US Congress passes bill protecting same-sex marriage
Washington, Dec 08: The United States House of Representatives passed a landmark bill Thursday protecting same-sex marriage, as reported by AFP.
The bill will now go to President Joe Biden, who is expected to sign it into law.
The House vote was 258 in favor and 169 against, with all Democrats and 39 Republicans backing the measure. Some 169 of the chamber's Republicans voted against it and one voted "present."
Earlier on Nov 30, the Senate passed bipartisan legislation to protect same-sex marriages, an extraordinary sign of shifting national politics on the issue and a measure of relief for the hundreds of thousands of same-sex couples who have married since the Supreme Court's 2015 decision that legalised gay marriage nationwide, as reported by PTI.
The bill, which would ensure that same-sex and interracial marriages are enshrined in federal law, was approved 61-36 on Tuesday, including support from 12 Republicans. Senate Majority Leader Chuck Schumer said the legislation was "a long time coming" and part of America's "difficult but inexorable march towards greater equality."
Democrats are moving quickly, while the party still holds the majority in both chambers of Congress. The legislation now moves to the House for a final vote.
President Joe Biden praised the bipartisan vote and said he will sign the bill "promptly and proudly" if it is passed by the House. He said it will ensure that LGBTQ youth "will grow up knowing that they, too, can lead full, happy lives and build families of their own."
The bill has gained steady momentum since the Supreme Court's June decision that overturned the federal right to an abortion, a ruling that included a concurring opinion from Justice Clarence Thomas that suggested same-sex marriage could also come under threat. Bipartisan Senate negotiations got a kick-start this summer when 47 Republicans unexpectedly voted for a House bill and gave supporters new optimism.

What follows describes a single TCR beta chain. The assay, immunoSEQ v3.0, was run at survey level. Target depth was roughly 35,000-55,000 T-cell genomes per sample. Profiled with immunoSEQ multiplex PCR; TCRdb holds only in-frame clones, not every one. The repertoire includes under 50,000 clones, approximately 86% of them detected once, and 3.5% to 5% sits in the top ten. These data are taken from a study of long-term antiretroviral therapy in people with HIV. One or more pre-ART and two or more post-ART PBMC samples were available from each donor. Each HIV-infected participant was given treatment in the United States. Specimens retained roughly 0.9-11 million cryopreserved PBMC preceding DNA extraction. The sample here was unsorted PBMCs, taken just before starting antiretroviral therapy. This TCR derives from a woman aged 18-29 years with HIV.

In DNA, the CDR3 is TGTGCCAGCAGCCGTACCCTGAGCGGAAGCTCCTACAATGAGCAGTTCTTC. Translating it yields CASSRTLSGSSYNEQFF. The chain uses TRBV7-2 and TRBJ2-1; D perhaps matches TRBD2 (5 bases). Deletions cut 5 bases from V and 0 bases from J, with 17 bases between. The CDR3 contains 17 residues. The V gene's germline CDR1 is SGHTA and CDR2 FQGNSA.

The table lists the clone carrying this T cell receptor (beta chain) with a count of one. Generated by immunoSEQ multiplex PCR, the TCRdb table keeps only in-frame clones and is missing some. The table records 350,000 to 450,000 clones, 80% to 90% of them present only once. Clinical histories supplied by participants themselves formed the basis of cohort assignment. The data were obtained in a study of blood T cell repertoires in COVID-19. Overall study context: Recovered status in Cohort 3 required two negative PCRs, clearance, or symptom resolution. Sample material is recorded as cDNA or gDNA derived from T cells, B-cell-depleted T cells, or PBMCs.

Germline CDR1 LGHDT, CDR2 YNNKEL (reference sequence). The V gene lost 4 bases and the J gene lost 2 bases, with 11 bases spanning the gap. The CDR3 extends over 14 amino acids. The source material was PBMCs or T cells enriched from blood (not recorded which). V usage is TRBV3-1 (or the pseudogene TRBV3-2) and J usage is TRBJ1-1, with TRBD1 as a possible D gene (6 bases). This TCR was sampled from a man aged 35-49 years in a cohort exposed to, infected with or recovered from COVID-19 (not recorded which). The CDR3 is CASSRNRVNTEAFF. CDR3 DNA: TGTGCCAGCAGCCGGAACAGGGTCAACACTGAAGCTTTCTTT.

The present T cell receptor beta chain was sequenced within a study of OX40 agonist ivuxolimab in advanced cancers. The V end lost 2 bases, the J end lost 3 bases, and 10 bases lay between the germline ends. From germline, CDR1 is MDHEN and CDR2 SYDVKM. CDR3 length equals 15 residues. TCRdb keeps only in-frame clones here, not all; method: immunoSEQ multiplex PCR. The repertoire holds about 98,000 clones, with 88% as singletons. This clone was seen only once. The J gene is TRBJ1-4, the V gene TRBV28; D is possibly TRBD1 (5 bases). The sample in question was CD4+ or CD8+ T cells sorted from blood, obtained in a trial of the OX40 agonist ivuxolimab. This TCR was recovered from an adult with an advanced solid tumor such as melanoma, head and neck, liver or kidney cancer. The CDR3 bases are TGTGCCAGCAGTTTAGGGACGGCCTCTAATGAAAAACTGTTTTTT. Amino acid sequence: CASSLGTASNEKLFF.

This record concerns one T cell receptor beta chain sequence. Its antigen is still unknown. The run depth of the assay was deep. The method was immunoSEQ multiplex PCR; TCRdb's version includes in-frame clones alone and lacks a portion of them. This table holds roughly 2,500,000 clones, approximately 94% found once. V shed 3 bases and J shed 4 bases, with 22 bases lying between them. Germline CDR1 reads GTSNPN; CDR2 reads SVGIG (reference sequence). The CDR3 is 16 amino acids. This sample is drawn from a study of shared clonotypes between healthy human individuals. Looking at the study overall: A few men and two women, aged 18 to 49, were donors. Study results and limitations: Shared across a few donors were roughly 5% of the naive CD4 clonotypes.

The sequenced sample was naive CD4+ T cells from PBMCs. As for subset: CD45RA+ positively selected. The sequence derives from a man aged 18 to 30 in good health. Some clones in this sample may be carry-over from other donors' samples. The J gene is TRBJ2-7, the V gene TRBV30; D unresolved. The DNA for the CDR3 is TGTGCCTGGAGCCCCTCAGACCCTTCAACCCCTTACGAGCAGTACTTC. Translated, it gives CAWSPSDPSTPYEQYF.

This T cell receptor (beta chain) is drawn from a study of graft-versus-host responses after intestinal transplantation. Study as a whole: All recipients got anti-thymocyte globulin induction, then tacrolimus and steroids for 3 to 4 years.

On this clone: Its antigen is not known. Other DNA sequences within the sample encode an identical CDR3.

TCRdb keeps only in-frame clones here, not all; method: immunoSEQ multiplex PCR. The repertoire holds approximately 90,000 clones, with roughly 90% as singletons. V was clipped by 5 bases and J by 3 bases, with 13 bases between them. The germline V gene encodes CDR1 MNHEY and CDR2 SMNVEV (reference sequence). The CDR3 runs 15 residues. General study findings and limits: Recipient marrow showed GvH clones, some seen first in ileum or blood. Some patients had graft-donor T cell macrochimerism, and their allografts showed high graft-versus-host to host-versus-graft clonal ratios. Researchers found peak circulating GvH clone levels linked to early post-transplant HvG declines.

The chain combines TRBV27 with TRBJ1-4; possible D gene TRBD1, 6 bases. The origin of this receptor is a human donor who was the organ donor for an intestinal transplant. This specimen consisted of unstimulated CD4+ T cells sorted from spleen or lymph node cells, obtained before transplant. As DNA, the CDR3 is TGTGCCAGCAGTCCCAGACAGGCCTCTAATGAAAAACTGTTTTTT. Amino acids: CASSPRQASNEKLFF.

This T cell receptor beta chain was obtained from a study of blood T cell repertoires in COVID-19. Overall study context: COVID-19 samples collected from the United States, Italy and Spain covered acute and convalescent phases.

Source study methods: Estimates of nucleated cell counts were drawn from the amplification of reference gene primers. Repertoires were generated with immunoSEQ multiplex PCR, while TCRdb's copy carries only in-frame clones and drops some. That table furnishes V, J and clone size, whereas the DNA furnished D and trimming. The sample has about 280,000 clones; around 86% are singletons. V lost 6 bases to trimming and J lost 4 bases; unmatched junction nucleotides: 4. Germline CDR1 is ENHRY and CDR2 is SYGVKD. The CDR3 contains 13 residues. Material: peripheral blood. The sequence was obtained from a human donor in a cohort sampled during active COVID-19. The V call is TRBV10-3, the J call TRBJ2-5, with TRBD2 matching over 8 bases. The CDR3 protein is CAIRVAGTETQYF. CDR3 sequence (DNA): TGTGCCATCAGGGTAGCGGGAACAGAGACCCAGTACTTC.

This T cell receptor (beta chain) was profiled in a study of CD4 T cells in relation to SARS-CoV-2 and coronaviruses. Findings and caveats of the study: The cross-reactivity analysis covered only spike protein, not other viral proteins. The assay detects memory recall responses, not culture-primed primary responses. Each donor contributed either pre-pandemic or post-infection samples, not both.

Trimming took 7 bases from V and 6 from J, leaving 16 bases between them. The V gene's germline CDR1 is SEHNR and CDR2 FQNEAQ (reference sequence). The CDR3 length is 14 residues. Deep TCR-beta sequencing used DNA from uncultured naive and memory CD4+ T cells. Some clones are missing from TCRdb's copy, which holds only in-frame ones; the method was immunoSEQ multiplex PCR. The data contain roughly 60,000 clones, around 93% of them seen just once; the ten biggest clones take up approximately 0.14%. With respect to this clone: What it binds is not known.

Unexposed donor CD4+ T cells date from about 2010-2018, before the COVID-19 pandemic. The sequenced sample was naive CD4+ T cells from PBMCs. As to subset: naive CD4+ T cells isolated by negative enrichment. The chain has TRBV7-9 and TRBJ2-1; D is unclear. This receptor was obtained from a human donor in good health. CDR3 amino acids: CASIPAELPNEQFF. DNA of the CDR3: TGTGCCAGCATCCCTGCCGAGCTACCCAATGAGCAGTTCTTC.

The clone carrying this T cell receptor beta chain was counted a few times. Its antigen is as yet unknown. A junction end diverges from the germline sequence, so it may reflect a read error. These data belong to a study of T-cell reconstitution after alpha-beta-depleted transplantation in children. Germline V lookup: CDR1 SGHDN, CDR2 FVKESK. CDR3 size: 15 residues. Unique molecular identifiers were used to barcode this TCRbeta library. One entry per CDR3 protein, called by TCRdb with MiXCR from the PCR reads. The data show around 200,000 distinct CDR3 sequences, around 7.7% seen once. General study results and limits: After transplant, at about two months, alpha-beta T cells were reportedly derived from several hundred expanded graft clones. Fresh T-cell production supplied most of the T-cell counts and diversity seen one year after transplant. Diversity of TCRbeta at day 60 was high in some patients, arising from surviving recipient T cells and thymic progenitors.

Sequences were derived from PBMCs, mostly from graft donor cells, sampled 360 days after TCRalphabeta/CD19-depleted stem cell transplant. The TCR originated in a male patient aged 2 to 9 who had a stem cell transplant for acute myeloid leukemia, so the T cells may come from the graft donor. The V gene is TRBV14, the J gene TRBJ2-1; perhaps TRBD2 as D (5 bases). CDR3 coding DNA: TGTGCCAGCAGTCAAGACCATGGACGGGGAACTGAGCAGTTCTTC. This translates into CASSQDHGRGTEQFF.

The legislation would not force any state to allow same-sex couples to marry. But it would require states to recognize all marriages that were legal where they were performed, and protect current same-sex unions, if the court's 2015 Obergefell v. Hodges decision were to be overturned. It's a stunning bipartisan endorsement, and evidence of societal change, after years of bitter divisiveness on the issue.
A new law protecting same-sex marriages would also be a major victory for Democrats as they relinquish their two years of consolidated power in Washington, and a massive win for advocates who have been pushing for decades for federal legislation. It comes as the LGBTQ community has faced violent attacks, such as the shooting last weekend at a gay nightclub in Colorado that killed five people and injured at least 17.